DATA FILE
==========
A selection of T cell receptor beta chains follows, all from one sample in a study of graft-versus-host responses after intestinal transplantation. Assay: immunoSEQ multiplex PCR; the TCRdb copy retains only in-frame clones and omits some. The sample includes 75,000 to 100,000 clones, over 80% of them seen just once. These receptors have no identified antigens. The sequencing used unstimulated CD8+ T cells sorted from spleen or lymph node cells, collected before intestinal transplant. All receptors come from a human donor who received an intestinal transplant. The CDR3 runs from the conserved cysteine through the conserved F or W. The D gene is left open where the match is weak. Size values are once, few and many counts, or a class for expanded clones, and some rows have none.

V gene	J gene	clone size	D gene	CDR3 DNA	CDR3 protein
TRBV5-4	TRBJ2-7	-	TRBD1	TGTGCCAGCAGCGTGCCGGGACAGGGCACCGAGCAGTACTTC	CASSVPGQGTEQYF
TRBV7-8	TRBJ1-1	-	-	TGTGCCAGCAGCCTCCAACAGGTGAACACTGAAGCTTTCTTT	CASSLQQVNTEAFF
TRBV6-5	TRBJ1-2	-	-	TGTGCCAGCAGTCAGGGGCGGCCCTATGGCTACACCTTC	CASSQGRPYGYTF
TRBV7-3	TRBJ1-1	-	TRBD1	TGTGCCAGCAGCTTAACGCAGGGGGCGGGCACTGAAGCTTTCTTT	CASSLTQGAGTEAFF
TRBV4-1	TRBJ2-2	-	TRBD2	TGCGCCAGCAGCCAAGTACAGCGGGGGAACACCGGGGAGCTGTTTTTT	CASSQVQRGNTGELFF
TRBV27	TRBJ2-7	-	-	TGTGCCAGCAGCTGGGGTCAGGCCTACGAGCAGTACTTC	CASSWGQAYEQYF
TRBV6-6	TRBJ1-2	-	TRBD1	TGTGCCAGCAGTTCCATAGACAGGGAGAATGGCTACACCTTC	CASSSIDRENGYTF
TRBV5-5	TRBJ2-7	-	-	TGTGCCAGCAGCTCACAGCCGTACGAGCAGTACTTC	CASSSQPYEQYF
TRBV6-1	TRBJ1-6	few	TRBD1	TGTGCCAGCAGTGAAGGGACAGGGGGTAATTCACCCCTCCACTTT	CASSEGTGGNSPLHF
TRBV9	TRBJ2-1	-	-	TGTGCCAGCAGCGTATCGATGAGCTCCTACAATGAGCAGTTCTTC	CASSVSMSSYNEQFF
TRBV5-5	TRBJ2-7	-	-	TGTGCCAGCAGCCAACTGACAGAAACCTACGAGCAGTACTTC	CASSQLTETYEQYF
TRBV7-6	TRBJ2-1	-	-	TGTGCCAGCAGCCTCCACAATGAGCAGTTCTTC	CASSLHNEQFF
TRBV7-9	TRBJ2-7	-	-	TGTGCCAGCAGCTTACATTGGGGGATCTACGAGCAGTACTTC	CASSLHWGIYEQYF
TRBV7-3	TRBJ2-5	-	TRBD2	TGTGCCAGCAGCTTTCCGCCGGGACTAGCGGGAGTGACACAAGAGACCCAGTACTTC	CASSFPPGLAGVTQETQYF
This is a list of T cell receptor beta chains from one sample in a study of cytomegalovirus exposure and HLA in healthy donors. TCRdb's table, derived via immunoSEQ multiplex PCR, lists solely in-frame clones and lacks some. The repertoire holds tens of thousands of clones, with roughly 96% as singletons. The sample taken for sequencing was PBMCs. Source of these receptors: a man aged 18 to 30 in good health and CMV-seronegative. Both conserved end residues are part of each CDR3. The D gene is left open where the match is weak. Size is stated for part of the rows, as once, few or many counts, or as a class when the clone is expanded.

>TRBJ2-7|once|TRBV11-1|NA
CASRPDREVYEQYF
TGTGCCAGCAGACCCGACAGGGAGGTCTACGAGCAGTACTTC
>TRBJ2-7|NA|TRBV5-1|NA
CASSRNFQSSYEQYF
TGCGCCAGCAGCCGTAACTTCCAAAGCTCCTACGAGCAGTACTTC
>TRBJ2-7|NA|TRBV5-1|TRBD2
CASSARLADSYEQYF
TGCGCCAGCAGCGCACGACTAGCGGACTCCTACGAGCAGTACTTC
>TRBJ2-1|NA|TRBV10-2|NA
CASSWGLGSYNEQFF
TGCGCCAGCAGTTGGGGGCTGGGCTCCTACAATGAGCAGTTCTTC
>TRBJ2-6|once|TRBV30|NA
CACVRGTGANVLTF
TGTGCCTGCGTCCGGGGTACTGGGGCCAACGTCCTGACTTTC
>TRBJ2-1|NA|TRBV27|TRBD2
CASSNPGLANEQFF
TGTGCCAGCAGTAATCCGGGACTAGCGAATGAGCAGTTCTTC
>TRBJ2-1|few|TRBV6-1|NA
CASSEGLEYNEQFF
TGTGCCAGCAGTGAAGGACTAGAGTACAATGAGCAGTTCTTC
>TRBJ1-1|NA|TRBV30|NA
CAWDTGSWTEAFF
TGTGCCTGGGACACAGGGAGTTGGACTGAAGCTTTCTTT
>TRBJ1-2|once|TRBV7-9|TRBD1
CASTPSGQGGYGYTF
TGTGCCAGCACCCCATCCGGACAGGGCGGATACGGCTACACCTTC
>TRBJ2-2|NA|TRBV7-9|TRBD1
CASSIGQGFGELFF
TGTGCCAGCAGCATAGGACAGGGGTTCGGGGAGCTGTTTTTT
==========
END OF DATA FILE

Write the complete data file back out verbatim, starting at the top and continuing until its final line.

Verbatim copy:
A selection of T cell receptor beta chains follows, all from one sample in a study of graft-versus-host responses after intestinal transplantation. Assay: immunoSEQ multiplex PCR; the TCRdb copy retains only in-frame clones and omits some. The sample includes 75,000 to 100,000 clones, over 80% of them seen just once. These receptors have no identified antigens. The sequencing used unstimulated CD8+ T cells sorted from spleen or lymph node cells, collected before intestinal transplant. All receptors come from a human donor who received an intestinal transplant. The CDR3 runs from the conserved cysteine through the conserved F or W. The D gene is left open where the match is weak. Size values are once, few and many counts, or a class for expanded clones, and some rows have none.

V gene	J gene	clone size	D gene	CDR3 DNA	CDR3 protein
TRBV5-4	TRBJ2-7	-	TRBD1	TGTGCCAGCAGCGTGCCGGGACAGGGCACCGAGCAGTACTTC	CASSVPGQGTEQYF
TRBV7-8	TRBJ1-1	-	-	TGTGCCAGCAGCCTCCAACAGGTGAACACTGAAGCTTTCTTT	CASSLQQVNTEAFF
TRBV6-5	TRBJ1-2	-	-	TGTGCCAGCAGTCAGGGGCGGCCCTATGGCTACACCTTC	CASSQGRPYGYTF
TRBV7-3	TRBJ1-1	-	TRBD1	TGTGCCAGCAGCTTAACGCAGGGGGCGGGCACTGAAGCTTTCTTT	CASSLTQGAGTEAFF
TRBV4-1	TRBJ2-2	-	TRBD2	TGCGCCAGCAGCCAAGTACAGCGGGGGAACACCGGGGAGCTGTTTTTT	CASSQVQRGNTGELFF
TRBV27	TRBJ2-7	-	-	TGTGCCAGCAGCTGGGGTCAGGCCTACGAGCAGTACTTC	CASSWGQAYEQYF
TRBV6-6	TRBJ1-2	-	TRBD1	TGTGCCAGCAGTTCCATAGACAGGGAGAATGGCTACACCTTC	CASSSIDRENGYTF
TRBV5-5	TRBJ2-7	-	-	TGTGCCAGCAGCTCACAGCCGTACGAGCAGTACTTC	CASSSQPYEQYF
TRBV6-1	TRBJ1-6	few	TRBD1	TGTGCCAGCAGTGAAGGGACAGGGGGTAATTCACCCCTCCACTTT	CASSEGTGGNSPLHF
TRBV9	TRBJ2-1	-	-	TGTGCCAGCAGCGTATCGATGAGCTCCTACAATGAGCAGTTCTTC	CASSVSMSSYNEQFF
TRBV5-5	TRBJ2-7	-	-	TGTGCCAGCAGCCAACTGACAGAAACCTACGAGCAGTACTTC	CASSQLTETYEQYF
TRBV7-6	TRBJ2-1	-	-	TGTGCCAGCAGCCTCCACAATGAGCAGTTCTTC	CASSLHNEQFF
TRBV7-9	TRBJ2-7	-	-	TGTGCCAGCAGCTTACATTGGGGGATCTACGAGCAGTACTTC	CASSLHWGIYEQYF
TRBV7-3	TRBJ2-5	-	TRBD2	TGTGCCAGCAGCTTTCCGCCGGGACTAGCGGGAGTGACACAAGAGACCCAGTACTTC	CASSFPPGLAGVTQETQYF
This is a list of T cell receptor beta chains from one sample in a study of cytomegalovirus exposure and HLA in healthy donors. TCRdb's table, derived via immunoSEQ multiplex PCR, lists solely in-frame clones and lacks some. The repertoire holds tens of thousands of clones, with roughly 96% as singletons. The sample taken for sequencing was PBMCs. Source of these receptors: a man aged 18 to 30 in good health and CMV-seronegative. Both conserved end residues are part of each CDR3. The D gene is left open where the match is weak. Size is stated for part of the rows, as once, few or many counts, or as a class when the clone is expanded.

>TRBJ2-7|once|TRBV11-1|NA
CASRPDREVYEQYF
TGTGCCAGCAGACCCGACAGGGAGGTCTACGAGCAGTACTTC
>TRBJ2-7|NA|TRBV5-1|NA
CASSRNFQSSYEQYF
TGCGCCAGCAGCCGTAACTTCCAAAGCTCCTACGAGCAGTACTTC
>TRBJ2-7|NA|TRBV5-1|TRBD2
CASSARLADSYEQYF
TGCGCCAGCAGCGCACGACTAGCGGACTCCTACGAGCAGTACTTC
>TRBJ2-1|NA|TRBV10-2|NA
CASSWGLGSYNEQFF
TGCGCCAGCAGTTGGGGGCTGGGCTCCTACAATGAGCAGTTCTTC
>TRBJ2-6|once|TRBV30|NA
CACVRGTGANVLTF
TGTGCCTGCGTCCGGGGTACTGGGGCCAACGTCCTGACTTTC
>TRBJ2-1|NA|TRBV27|TRBD2
CASSNPGLANEQFF
TGTGCCAGCAGTAATCCGGGACTAGCGAATGAGCAGTTCTTC
>TRBJ2-1|few|TRBV6-1|NA
CASSEGLEYNEQFF
TGTGCCAGCAGTGAAGGACTAGAGTACAATGAGCAGTTCTTC
>TRBJ1-1|NA|TRBV30|NA
CAWDTGSWTEAFF
TGTGCCTGGGACACAGGGAGTTGGACTGAAGCTTTCTTT
>TRBJ1-2|once|TRBV7-9|TRBD1
CASTPSGQGGYGYTF
TGTGCCAGCACCCCATCCGGACAGGGCGGATACGGCTACACCTTC
>TRBJ2-2|NA|TRBV7-9|TRBD1
CASSIGQGFGELFF
TGTGCCAGCAGCATAGGACAGGGGTTCGGGGAGCTGTTTTTT